One group challenging Sihanouk was the Communist Party of Kampuchea, which would become widely known as the Khmer Rouge. The leadership of the party was roughly divided into two factions: one was pro-Vietnamese and advocated cooperation with Sihanouk, the other — led by Pol Pot — was anti-Vietnamese and opposed Sihanouk’s rule. By 1963, Pol Pot’s faction had mostly displaced the other, more experienced faction. The same year, he moved to rural Cambodia to formulate an insurgency campaign.

Four years later, a peasant uprising known as the Samlaut Rebellion broke out in the countryside over a new policy that forced peasants to sell their rice to the government at below-black-market rates. To ensure compliance, the military was stationed in the local communities to purchase (or simply take) the rice from the farmers.

With their livelihoods suffering, peasants launched an uprising, killing two soldiers. As the rebellion quickly spread to other areas of Cambodia, Pol Pot and the KR capitalized on the unrest, gaining peasant support for their fledgling insurgency. By 1968, KR leaders were directing ambushes and attacks on military outposts.

Pol Pot’s insurgency was indigenous, but as Kiernan argues, his “revolution would not have won power without U.S. economic and military destabilization of Cambodia.” Previously apolitical peasants were motivated to join the revolution to avenge the deaths of their family members. As a 1973 Intelligence Information Cable from the CIA’s Directorate of Operations explained:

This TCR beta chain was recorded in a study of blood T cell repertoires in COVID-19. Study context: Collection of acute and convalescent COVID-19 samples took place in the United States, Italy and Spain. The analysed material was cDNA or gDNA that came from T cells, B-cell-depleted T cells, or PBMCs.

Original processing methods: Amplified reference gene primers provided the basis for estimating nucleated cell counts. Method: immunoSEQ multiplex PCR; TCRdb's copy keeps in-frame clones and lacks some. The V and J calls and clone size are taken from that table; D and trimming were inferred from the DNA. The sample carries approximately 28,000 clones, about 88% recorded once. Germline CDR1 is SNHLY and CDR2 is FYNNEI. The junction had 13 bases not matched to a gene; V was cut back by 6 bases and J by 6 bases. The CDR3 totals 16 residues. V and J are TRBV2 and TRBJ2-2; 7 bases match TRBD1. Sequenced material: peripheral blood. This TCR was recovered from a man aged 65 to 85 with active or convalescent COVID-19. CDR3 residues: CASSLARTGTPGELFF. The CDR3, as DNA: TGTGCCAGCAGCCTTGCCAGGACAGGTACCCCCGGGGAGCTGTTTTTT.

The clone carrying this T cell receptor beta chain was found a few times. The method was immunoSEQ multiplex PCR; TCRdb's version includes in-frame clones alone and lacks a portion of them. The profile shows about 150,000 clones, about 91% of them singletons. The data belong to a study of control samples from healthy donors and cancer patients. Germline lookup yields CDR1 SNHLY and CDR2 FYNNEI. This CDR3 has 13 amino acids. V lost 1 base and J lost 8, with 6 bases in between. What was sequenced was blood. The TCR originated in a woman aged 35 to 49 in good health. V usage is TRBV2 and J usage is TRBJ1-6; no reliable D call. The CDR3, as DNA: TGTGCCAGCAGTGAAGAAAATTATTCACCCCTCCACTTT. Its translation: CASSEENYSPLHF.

Khmer insurgent (KI) [Khmer Rouge] cadre have begun an intensified proselyting campaign among ethnic Cambodian residents . . . in an effort to recruit young men and women for KI military organizations. They are using damage caused by B-52 strikes as the main theme of their propaganda.

In 1969, the US air war against Cambodia escalated drastically as part of Nixon’s Vietnamization policy. The goal was to wipe out Vietnamese communist forces located in Cambodia in order to protect the US-backed government of South Vietnam and US forces stationed there. At the beginning of the escalation, KR fighters numbered less than 10,000, but by 1973, the force had grown to over 200,000 troops and militia.

The US-backed coup that removed Sihanouk from power in 1970 was another factor that dramatically strengthened the KR insurgency. (Direct US complicity in the coup remains unproven, but as William Blum amply documents in his book Killing Hope , there is enough evidence to warrant the possibility).

Sihanouk’s overthrow and replacement by the right-wing Lon Nol sharpened the contrast between the opposing camps within Cambodia and fully embroiled the country in the Vietnam War.